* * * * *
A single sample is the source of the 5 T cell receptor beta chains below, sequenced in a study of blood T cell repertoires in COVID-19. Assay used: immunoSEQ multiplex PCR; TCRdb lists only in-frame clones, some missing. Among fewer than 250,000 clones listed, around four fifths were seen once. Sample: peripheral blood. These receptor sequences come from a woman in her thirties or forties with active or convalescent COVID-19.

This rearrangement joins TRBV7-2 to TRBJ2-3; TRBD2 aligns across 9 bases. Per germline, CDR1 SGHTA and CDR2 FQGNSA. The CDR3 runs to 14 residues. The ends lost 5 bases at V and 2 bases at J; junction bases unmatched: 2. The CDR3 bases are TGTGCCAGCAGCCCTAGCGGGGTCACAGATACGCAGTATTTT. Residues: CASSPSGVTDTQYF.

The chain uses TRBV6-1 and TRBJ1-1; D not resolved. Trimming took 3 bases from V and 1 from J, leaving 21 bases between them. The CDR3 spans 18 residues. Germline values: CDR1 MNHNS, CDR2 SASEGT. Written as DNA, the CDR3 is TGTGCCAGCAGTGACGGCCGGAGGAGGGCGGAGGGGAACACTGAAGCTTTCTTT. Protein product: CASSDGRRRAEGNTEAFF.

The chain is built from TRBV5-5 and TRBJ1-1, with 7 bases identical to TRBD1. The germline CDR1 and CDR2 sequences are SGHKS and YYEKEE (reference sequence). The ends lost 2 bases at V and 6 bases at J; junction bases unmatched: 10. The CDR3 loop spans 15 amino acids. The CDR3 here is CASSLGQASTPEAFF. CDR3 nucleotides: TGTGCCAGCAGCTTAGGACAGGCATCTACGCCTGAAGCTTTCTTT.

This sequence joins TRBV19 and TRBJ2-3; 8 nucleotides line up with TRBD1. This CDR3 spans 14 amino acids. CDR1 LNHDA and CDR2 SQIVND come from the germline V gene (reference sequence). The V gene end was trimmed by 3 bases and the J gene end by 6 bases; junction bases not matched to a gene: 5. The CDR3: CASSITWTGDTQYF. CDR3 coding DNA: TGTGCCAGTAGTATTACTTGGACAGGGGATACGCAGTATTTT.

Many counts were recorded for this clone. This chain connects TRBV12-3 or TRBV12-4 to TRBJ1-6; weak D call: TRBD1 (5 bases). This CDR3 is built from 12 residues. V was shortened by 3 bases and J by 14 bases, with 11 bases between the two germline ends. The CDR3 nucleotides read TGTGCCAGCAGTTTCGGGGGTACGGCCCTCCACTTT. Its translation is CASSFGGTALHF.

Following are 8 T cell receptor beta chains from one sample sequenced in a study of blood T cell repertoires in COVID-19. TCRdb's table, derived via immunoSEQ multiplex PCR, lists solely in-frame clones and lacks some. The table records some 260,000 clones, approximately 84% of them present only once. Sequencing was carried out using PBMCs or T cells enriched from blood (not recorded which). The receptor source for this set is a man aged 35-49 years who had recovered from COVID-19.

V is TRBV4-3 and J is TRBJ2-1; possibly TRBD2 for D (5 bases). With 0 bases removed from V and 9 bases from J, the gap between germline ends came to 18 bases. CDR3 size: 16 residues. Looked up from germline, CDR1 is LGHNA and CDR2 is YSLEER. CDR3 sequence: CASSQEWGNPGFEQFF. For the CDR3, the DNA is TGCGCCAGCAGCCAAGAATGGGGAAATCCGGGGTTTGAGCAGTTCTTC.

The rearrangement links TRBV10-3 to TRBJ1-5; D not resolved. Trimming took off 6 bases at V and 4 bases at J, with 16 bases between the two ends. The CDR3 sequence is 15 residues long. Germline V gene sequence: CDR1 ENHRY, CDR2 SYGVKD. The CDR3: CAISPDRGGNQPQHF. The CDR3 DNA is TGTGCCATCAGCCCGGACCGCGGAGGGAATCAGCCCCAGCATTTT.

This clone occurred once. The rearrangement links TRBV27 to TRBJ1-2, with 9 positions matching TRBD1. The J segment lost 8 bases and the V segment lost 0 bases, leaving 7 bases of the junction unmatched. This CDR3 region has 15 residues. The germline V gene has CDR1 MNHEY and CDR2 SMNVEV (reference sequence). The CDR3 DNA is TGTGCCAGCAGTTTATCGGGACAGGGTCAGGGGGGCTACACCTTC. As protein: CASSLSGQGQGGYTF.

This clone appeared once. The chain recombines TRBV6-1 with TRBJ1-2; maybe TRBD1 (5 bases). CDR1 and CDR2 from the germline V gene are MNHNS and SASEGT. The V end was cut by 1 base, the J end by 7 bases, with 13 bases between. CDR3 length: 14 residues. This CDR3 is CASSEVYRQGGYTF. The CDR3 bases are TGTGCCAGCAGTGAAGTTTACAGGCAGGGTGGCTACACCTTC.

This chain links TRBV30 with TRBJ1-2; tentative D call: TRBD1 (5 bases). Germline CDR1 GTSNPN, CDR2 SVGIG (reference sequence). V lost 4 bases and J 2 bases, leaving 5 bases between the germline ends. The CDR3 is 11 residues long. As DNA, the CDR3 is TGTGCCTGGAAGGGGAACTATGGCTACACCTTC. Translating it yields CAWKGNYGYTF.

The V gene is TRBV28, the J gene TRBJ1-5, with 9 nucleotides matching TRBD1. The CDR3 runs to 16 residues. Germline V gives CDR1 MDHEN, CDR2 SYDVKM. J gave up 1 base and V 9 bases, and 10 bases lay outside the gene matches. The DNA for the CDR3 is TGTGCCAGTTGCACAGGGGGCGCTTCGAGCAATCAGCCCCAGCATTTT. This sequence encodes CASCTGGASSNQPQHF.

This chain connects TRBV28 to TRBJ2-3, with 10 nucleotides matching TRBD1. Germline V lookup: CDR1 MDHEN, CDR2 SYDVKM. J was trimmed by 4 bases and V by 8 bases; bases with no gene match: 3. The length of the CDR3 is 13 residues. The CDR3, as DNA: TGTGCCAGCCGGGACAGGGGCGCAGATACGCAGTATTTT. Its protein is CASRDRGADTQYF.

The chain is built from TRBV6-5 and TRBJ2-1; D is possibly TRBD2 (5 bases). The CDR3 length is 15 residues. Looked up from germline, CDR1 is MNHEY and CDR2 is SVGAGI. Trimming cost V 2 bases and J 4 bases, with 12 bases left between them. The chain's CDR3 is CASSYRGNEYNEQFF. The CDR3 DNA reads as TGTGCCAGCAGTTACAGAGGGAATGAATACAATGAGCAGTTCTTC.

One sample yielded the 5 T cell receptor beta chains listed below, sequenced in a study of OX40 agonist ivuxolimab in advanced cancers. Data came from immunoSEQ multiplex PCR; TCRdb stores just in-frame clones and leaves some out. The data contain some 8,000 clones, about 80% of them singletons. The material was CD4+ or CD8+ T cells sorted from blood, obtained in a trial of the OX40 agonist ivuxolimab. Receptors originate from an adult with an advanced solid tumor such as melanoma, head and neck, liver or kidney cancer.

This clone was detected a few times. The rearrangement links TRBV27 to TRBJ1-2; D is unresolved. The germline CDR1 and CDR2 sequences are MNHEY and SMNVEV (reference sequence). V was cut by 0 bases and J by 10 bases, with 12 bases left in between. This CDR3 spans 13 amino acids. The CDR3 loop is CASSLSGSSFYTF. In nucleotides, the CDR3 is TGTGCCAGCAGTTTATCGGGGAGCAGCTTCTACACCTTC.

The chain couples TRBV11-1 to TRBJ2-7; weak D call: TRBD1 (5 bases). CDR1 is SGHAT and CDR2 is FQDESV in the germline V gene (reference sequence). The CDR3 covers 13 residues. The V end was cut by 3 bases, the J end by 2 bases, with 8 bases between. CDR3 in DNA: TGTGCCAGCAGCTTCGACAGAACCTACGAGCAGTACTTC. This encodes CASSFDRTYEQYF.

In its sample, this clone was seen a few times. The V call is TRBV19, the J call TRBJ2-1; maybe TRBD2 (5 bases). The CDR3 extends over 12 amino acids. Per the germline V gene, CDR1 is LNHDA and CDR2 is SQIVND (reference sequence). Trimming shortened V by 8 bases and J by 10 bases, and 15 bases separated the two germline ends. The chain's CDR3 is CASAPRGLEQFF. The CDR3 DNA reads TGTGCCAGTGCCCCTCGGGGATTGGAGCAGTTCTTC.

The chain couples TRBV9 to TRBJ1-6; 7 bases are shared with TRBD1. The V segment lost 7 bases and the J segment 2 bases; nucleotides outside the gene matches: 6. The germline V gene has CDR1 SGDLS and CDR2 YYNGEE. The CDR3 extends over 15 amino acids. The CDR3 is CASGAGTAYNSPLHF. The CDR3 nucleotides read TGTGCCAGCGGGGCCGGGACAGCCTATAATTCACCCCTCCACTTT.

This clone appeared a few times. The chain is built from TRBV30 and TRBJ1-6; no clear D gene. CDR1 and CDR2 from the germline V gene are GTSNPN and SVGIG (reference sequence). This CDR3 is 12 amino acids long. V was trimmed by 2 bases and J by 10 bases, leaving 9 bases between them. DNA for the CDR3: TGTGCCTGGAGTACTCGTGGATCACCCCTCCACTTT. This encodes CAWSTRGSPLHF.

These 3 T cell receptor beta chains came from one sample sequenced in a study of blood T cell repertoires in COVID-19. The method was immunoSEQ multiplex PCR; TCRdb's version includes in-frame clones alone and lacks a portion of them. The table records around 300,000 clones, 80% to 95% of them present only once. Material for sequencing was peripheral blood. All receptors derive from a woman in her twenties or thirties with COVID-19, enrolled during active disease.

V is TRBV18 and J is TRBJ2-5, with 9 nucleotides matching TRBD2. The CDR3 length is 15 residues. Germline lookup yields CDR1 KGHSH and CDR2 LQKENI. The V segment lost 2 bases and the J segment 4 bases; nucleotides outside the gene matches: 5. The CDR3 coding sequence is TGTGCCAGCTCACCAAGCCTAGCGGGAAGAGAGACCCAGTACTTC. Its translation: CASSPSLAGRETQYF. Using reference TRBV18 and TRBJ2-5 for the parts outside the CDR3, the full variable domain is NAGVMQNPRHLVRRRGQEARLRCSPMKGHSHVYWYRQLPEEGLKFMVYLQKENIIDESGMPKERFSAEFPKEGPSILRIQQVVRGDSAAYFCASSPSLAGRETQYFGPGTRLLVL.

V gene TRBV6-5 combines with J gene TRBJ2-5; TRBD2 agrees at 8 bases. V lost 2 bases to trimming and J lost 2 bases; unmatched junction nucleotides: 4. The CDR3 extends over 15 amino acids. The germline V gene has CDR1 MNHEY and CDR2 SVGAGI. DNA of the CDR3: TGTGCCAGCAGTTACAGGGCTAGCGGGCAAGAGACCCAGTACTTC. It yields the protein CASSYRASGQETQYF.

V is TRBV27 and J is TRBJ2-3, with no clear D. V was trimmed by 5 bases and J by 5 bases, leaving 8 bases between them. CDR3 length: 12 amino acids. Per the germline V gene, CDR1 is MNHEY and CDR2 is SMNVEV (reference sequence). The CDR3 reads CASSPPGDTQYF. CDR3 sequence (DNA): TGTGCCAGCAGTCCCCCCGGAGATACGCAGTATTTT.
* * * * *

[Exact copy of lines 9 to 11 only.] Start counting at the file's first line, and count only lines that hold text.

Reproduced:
The rearrangement links TRBV10-3 to TRBJ1-5; D not resolved. Trimming took off 6 bases at V and 4 bases at J, with 16 bases between the two ends. The CDR3 sequence is 15 residues long. Germline V gene sequence: CDR1 ENHRY, CDR2 SYGVKD. The CDR3: CAISPDRGGNQPQHF. The CDR3 DNA is TGTGCCATCAGCCCGGACCGCGGAGGGAATCAGCCCCAGCATTTT.

This clone occurred once. The rearrangement links TRBV27 to TRBJ1-2, with 9 positions matching TRBD1. The J segment lost 8 bases and the V segment lost 0 bases, leaving 7 bases of the junction unmatched. This CDR3 region has 15 residues. The germline V gene has CDR1 MNHEY and CDR2 SMNVEV (reference sequence). The CDR3 DNA is TGTGCCAGCAGTTTATCGGGACAGGGTCAGGGGGGCTACACCTTC. As protein: CASSLSGQGQGGYTF.

This clone appeared once. The chain recombines TRBV6-1 with TRBJ1-2; maybe TRBD1 (5 bases). CDR1 and CDR2 from the germline V gene are MNHNS and SASEGT. The V end was cut by 1 base, the J end by 7 bases, with 13 bases between. CDR3 length: 14 residues. This CDR3 is CASSEVYRQGGYTF. The CDR3 bases are TGTGCCAGCAGTGAAGTTTACAGGCAGGGTGGCTACACCTTC.